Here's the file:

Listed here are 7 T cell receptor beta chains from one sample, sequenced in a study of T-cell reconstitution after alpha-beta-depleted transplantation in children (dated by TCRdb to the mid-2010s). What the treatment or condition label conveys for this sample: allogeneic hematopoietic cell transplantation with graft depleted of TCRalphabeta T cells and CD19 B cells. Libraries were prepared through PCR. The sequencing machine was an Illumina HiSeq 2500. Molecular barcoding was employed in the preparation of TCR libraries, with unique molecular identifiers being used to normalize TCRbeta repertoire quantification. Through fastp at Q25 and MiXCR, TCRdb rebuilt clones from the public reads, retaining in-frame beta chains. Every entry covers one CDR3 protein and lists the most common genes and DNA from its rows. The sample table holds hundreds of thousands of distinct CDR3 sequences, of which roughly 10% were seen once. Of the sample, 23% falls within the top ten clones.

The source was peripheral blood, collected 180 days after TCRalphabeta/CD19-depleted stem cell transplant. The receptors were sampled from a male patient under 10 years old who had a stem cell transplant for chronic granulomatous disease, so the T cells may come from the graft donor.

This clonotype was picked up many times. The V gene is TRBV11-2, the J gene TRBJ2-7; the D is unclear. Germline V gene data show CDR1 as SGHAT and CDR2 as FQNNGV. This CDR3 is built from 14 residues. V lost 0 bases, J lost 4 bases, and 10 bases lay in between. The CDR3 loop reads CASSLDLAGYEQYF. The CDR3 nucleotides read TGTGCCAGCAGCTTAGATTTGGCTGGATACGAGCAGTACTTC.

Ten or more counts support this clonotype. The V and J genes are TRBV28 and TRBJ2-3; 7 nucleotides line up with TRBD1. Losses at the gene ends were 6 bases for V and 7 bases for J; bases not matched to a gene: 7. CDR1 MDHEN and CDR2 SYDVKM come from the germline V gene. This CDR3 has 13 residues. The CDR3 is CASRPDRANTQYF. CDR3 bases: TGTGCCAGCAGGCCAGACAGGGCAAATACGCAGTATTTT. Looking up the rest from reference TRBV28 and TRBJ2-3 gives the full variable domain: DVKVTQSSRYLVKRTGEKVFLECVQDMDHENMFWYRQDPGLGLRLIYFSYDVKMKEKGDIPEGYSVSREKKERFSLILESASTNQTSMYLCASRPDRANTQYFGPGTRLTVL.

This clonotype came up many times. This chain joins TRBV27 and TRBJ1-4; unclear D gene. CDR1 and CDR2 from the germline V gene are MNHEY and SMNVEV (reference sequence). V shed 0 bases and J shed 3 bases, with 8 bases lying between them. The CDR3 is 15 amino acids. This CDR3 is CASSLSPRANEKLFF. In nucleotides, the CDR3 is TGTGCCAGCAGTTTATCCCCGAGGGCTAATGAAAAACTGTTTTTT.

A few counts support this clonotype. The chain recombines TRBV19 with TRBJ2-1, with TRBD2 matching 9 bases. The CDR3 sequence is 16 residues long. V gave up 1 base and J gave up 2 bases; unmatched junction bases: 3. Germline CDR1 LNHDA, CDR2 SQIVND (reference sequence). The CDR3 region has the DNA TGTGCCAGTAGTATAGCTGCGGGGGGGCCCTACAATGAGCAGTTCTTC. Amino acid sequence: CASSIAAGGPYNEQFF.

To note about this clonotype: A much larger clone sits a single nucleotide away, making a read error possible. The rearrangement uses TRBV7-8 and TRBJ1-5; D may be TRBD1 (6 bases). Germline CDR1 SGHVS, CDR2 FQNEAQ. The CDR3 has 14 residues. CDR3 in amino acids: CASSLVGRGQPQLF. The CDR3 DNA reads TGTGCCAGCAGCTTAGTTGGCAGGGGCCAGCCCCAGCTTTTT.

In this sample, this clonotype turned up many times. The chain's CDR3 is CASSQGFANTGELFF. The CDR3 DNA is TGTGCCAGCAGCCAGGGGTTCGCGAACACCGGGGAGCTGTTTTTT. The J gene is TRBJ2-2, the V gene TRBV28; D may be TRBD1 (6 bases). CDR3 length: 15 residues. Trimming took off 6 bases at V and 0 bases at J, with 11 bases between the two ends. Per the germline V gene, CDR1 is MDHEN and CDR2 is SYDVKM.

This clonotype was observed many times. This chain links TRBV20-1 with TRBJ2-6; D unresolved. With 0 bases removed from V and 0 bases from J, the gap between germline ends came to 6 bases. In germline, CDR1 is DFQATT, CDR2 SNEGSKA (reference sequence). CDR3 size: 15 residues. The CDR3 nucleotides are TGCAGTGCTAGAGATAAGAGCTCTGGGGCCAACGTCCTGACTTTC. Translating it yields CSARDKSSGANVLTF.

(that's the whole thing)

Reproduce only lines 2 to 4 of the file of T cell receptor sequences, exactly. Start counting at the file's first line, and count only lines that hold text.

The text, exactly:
The source was peripheral blood, collected 180 days after TCRalphabeta/CD19-depleted stem cell transplant. The receptors were sampled from a male patient under 10 years old who had a stem cell transplant for chronic granulomatous disease, so the T cells may come from the graft donor.

This clonotype was picked up many times. The V gene is TRBV11-2, the J gene TRBJ2-7; the D is unclear. Germline V gene data show CDR1 as SGHAT and CDR2 as FQNNGV. This CDR3 is built from 14 residues. V lost 0 bases, J lost 4 bases, and 10 bases lay in between. The CDR3 loop reads CASSLDLAGYEQYF. The CDR3 nucleotides read TGTGCCAGCAGCTTAGATTTGGCTGGATACGAGCAGTACTTC.

Ten or more counts support this clonotype. The V and J genes are TRBV28 and TRBJ2-3; 7 nucleotides line up with TRBD1. Losses at the gene ends were 6 bases for V and 7 bases for J; bases not matched to a gene: 7. CDR1 MDHEN and CDR2 SYDVKM come from the germline V gene. This CDR3 has 13 residues. The CDR3 is CASRPDRANTQYF. CDR3 bases: TGTGCCAGCAGGCCAGACAGGGCAAATACGCAGTATTTT. Looking up the rest from reference TRBV28 and TRBJ2-3 gives the full variable domain: DVKVTQSSRYLVKRTGEKVFLECVQDMDHENMFWYRQDPGLGLRLIYFSYDVKMKEKGDIPEGYSVSREKKERFSLILESASTNQTSMYLCASRPDRANTQYFGPGTRLTVL.